- Daily one-on-one mentoring in the clinic and in the operating room
- Twice monthly audiology/otology conferences with otologists, audiologists and vestibular rehabilitation therapists
- Wednesday morning academic conferences: ENT grand rounds, facial trauma rounds
- Interesting case/M&M conference and subspecialty attending staff-directed academic sessions
- Wednesday head and neck tumor board: a multidisciplinary clinical conference with head and neck oncologic surgeons, medical oncologists, radiation oncologists, dentists/prosthodontists, oral-maxillofacial surgeons and pathologists
- Monthly pathology conference led by the chairman of the Pathology Department covering the gamut of ENT pathology
- Head and neck anatomic cadaveric dissections
- Structured temporal bone dissection/anatomy training at least twice yearly
- Monthly ENT journal club emphasizing current literature in otolaryngologic subspecialty areas
- PGY-1: Divided over 13 four-week blocks to include pediatric surgery, surgical oncology, plastic surgery, oral-maxillofacial surgery, anesthesia, ICU (one block each for a total of six blocks), and otolaryngology (seven blocks)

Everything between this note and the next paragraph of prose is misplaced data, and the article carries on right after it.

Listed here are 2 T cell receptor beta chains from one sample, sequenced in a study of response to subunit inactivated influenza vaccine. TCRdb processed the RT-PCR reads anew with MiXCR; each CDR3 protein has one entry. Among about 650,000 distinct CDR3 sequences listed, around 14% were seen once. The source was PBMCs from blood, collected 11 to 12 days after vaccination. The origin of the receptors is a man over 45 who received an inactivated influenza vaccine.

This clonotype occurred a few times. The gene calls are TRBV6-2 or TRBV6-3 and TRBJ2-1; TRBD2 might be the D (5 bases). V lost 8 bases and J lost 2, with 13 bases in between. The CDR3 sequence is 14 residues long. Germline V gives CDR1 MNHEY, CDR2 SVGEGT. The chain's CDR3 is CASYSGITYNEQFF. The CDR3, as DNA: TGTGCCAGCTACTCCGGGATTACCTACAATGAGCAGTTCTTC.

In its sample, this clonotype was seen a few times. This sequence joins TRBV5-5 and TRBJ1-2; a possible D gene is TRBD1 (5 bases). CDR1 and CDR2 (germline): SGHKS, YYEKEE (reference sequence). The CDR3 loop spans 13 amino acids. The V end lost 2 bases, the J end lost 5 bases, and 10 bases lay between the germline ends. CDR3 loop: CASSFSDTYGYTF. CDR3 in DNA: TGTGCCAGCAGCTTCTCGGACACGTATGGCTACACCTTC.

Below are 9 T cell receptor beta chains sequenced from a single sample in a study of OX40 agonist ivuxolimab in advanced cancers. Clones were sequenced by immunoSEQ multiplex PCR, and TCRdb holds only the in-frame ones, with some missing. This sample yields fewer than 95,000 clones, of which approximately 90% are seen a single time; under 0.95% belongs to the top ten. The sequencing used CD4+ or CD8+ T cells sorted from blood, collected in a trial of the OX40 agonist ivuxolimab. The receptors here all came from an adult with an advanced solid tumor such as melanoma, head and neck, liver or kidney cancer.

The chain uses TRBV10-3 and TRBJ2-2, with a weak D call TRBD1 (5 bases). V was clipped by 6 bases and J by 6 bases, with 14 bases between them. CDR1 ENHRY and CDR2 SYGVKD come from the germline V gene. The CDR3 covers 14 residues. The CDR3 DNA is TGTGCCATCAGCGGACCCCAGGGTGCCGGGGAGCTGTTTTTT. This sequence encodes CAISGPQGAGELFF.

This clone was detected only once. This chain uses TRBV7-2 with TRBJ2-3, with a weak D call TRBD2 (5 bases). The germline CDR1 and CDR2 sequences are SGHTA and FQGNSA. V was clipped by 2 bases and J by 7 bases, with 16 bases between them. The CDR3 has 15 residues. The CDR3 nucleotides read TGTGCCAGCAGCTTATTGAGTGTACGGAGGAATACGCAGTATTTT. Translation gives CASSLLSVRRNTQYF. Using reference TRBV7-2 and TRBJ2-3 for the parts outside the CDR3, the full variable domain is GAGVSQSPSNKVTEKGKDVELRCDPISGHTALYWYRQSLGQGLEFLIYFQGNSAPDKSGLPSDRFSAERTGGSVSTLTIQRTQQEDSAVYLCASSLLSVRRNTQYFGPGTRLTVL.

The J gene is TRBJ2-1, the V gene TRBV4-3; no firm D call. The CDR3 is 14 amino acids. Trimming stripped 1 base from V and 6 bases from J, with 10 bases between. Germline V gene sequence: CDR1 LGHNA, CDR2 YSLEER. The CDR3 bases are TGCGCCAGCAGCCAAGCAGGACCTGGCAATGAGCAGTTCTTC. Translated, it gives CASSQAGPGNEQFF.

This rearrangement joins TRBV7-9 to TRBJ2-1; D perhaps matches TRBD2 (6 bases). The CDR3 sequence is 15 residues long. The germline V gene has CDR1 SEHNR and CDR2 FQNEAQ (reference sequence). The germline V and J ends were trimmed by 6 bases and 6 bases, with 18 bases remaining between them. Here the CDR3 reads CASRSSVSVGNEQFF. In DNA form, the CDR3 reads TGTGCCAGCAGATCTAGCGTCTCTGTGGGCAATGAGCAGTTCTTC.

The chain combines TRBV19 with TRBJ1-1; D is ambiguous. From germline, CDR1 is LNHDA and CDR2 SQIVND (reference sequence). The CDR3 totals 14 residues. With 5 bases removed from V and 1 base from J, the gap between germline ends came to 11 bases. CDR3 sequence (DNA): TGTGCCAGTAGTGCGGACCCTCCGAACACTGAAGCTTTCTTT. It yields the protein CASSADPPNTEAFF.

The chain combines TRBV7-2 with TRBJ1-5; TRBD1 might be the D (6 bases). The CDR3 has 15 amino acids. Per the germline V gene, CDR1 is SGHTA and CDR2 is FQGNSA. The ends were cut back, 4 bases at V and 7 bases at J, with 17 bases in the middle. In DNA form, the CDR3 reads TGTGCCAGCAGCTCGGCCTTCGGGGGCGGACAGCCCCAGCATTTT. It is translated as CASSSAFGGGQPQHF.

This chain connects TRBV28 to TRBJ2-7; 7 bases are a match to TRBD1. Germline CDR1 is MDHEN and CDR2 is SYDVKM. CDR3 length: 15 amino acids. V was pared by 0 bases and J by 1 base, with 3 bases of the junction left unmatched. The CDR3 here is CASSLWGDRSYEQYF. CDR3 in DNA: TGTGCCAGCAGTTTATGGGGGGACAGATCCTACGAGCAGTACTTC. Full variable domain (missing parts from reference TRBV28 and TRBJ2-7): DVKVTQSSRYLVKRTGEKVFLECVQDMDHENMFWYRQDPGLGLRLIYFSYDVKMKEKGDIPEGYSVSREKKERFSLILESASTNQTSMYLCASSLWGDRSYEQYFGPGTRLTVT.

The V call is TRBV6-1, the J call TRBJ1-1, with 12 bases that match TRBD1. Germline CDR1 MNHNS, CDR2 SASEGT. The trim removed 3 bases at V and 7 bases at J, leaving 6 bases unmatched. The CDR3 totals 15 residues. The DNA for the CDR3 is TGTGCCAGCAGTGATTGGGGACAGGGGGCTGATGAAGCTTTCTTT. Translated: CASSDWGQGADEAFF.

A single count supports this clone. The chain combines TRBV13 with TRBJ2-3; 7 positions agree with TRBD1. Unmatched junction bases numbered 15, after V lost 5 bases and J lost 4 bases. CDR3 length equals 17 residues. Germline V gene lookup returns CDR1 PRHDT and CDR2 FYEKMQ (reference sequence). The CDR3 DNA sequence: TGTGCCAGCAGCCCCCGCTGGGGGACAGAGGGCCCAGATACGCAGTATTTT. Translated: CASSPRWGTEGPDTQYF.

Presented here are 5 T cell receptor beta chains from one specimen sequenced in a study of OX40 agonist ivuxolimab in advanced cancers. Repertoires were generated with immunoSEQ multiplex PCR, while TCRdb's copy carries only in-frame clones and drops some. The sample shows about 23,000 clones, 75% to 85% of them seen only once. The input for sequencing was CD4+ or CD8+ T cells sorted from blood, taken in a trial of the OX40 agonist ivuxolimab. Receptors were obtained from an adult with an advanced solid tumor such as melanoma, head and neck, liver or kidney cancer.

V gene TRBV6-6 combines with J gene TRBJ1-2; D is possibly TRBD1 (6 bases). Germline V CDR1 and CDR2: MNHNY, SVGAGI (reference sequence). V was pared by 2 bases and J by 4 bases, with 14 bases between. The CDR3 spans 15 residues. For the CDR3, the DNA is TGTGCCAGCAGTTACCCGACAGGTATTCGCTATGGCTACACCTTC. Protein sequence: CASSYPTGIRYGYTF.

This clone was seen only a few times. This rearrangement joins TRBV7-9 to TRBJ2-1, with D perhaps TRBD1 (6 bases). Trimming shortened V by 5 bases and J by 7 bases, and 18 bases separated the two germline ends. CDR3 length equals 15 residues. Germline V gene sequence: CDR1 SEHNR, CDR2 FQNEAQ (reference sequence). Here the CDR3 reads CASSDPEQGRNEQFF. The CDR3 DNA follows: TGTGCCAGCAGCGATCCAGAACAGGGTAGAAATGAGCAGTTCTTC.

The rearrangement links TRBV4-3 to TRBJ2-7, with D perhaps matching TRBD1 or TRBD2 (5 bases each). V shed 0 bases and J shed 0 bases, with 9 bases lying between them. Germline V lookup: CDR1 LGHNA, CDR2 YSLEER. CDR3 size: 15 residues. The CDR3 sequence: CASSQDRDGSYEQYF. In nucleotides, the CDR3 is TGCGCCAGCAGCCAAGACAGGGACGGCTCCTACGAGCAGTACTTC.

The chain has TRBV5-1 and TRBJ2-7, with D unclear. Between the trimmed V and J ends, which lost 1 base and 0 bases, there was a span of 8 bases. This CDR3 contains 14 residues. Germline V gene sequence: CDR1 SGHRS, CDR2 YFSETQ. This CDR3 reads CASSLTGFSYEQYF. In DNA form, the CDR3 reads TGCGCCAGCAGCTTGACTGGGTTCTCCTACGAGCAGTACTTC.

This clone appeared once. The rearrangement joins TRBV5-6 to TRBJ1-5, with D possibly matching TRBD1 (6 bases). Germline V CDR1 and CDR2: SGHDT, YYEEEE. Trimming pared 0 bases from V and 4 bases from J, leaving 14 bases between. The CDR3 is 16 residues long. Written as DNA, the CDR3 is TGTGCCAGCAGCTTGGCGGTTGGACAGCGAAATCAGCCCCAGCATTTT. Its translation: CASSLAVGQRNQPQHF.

- PGY 2 – 5: Divided evenly monthly between head and neck/facial plastics team and the otology/pediatric otolaryngology team. Four months for research are taken in the PGY3 – PGY4 (two months each year)
Our program has been constructed to include the required six four-week rotations of PGY1 rotations in various surgical and critical care services, and seven four-week rotations in otolaryngology. The last four years are in otolaryngology, including head and neck surgery and facial plastic surgery training.
During the first year, your call will vary with the specialty rotation. PGY2 and PGY3 residents take first call from home and PGY4 and PGY5 take backup call from home. Facial trauma call is included every other two weeks.
Research is mandatory and done in two one-month blocks in PGY3 and another two one-month blocks in PGY4. Basic science research and prospective clinical studies are both encouraged. Case reports are encouraged as an additional facet of research.